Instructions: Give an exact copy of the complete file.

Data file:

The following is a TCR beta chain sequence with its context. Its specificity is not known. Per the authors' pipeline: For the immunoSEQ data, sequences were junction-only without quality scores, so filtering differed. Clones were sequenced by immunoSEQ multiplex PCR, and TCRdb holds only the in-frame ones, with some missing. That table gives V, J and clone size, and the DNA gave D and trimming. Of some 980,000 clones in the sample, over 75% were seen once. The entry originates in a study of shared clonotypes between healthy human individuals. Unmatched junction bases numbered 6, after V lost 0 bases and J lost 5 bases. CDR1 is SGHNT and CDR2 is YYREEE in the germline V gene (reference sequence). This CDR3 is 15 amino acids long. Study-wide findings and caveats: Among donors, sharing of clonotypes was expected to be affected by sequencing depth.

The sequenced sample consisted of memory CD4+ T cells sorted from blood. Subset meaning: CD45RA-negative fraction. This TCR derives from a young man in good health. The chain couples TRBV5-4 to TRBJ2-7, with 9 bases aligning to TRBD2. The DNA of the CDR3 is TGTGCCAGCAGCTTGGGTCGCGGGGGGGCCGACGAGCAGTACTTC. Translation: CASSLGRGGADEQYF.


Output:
The following is a TCR beta chain sequence with its context. Its specificity is not known. Per the authors' pipeline: For the immunoSEQ data, sequences were junction-only without quality scores, so filtering differed. Clones were sequenced by immunoSEQ multiplex PCR, and TCRdb holds only the in-frame ones, with some missing. That table gives V, J and clone size, and the DNA gave D and trimming. Of some 980,000 clones in the sample, over 75% were seen once. The entry originates in a study of shared clonotypes between healthy human individuals. Unmatched junction bases numbered 6, after V lost 0 bases and J lost 5 bases. CDR1 is SGHNT and CDR2 is YYREEE in the germline V gene (reference sequence). This CDR3 is 15 amino acids long. Study-wide findings and caveats: Among donors, sharing of clonotypes was expected to be affected by sequencing depth.

The sequenced sample consisted of memory CD4+ T cells sorted from blood. Subset meaning: CD45RA-negative fraction. This TCR derives from a young man in good health. The chain couples TRBV5-4 to TRBJ2-7, with 9 bases aligning to TRBD2. The DNA of the CDR3 is TGTGCCAGCAGCTTGGGTCGCGGGGGGGCCGACGAGCAGTACTTC. Translation: CASSLGRGGADEQYF.